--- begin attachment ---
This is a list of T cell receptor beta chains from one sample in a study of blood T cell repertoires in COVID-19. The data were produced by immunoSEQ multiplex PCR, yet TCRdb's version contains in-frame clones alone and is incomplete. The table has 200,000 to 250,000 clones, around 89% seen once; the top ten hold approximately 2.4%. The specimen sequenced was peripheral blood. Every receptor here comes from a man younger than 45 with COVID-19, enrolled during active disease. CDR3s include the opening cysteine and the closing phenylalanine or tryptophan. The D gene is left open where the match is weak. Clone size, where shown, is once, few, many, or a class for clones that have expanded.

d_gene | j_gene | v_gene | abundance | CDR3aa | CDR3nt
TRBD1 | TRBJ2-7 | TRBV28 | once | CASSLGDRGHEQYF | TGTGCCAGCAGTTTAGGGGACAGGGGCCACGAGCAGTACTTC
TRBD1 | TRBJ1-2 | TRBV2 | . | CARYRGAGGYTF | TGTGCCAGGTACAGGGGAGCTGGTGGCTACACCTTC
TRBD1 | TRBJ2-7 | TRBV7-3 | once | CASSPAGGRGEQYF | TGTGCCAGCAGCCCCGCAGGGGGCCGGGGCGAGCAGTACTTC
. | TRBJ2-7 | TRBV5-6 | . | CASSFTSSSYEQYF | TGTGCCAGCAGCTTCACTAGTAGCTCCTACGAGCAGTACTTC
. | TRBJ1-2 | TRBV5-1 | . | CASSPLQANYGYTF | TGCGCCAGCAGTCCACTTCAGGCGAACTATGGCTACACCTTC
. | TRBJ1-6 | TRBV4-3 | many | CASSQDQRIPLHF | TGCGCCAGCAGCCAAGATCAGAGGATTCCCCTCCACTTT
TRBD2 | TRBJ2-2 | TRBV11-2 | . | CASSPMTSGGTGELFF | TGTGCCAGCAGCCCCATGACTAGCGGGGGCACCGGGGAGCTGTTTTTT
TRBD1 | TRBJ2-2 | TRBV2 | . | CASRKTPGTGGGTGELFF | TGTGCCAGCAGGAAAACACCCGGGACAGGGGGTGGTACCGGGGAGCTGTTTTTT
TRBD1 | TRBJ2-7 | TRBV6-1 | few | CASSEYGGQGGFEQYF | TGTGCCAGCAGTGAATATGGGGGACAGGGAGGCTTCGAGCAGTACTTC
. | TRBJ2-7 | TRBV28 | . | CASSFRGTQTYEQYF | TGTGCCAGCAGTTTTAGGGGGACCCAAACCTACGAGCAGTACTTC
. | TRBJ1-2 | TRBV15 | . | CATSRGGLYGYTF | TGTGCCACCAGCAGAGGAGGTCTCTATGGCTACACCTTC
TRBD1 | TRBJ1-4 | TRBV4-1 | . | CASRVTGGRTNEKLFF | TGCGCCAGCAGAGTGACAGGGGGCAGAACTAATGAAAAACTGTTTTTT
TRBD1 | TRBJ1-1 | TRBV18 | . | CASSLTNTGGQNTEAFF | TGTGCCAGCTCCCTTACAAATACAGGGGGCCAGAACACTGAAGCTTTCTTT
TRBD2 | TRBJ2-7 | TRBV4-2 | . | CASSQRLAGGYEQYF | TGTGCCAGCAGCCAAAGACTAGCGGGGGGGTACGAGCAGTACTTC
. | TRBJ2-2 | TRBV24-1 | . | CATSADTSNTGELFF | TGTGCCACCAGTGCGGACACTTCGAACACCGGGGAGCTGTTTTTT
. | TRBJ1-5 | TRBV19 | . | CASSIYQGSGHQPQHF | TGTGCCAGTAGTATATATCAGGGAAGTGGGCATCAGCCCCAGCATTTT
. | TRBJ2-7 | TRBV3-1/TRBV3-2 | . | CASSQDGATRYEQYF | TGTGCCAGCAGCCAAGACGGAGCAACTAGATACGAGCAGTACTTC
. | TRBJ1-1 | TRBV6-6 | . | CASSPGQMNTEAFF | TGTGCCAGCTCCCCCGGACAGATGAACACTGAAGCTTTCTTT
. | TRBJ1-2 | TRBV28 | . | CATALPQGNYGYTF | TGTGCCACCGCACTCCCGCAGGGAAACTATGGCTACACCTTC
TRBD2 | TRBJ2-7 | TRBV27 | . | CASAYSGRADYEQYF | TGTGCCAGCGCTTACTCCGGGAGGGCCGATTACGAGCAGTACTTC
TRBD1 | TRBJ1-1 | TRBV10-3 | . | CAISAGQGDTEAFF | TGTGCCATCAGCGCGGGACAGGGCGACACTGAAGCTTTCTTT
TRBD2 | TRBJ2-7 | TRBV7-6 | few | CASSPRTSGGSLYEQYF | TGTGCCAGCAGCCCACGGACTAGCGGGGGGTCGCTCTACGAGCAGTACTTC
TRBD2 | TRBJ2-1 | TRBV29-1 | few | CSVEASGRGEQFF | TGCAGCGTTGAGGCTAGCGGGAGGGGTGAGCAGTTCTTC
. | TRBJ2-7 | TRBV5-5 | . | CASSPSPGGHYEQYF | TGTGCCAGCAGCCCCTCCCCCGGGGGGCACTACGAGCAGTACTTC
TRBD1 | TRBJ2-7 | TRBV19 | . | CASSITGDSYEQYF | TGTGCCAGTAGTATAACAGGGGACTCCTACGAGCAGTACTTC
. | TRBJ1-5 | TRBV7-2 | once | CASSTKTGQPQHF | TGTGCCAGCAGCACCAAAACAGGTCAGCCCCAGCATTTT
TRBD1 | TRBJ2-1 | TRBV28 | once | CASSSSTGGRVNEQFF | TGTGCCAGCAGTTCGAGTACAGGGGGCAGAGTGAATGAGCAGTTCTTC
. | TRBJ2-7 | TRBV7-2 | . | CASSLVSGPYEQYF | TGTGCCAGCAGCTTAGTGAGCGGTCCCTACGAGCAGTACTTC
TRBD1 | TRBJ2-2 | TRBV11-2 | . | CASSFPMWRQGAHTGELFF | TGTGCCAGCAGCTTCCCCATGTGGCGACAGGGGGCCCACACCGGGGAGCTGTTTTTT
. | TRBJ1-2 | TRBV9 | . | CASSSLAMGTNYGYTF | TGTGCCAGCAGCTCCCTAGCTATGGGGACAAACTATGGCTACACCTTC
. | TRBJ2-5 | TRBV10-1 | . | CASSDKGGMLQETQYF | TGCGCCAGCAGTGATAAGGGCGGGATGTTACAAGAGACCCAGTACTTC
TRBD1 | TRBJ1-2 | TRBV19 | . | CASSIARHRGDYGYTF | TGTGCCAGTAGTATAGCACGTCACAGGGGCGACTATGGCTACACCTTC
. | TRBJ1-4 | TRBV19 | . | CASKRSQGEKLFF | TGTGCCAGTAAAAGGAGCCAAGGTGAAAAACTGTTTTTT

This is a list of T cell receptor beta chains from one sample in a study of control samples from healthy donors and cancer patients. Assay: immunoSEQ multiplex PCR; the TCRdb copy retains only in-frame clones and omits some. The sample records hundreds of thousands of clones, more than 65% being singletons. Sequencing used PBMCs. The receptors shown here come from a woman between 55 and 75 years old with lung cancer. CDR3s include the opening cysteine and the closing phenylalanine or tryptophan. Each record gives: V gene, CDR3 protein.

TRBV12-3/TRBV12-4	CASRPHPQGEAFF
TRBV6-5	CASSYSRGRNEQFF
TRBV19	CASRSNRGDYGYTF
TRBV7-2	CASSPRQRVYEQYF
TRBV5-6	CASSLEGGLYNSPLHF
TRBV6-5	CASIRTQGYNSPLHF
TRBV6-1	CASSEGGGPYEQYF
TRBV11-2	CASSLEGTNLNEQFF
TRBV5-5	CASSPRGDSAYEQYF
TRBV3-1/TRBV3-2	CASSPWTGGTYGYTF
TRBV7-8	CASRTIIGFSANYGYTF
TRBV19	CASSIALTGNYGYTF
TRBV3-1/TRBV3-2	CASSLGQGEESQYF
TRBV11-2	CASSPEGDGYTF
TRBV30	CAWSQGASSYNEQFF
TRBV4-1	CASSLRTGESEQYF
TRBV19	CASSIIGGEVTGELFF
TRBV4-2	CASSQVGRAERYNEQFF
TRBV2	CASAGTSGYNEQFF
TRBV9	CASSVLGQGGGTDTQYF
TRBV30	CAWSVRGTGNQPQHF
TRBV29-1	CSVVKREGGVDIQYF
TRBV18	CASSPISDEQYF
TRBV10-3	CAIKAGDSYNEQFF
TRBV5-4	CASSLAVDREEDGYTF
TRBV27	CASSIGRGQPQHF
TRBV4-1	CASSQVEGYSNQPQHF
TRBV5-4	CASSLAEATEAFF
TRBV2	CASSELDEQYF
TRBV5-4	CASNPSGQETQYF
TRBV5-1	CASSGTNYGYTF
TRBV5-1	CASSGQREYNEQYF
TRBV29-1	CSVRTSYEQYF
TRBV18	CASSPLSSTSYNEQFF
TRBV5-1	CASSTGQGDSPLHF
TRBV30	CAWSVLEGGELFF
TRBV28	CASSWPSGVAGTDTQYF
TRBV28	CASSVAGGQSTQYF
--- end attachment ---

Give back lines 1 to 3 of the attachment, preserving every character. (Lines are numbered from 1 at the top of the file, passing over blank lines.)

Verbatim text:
This is a list of T cell receptor beta chains from one sample in a study of blood T cell repertoires in COVID-19. The data were produced by immunoSEQ multiplex PCR, yet TCRdb's version contains in-frame clones alone and is incomplete. The table has 200,000 to 250,000 clones, around 89% seen once; the top ten hold approximately 2.4%. The specimen sequenced was peripheral blood. Every receptor here comes from a man younger than 45 with COVID-19, enrolled during active disease. CDR3s include the opening cysteine and the closing phenylalanine or tryptophan. The D gene is left open where the match is weak. Clone size, where shown, is once, few, many, or a class for clones that have expanded.

d_gene | j_gene | v_gene | abundance | CDR3aa | CDR3nt
TRBD1 | TRBJ2-7 | TRBV28 | once | CASSLGDRGHEQYF | TGTGCCAGCAGTTTAGGGGACAGGGGCCACGAGCAGTACTTC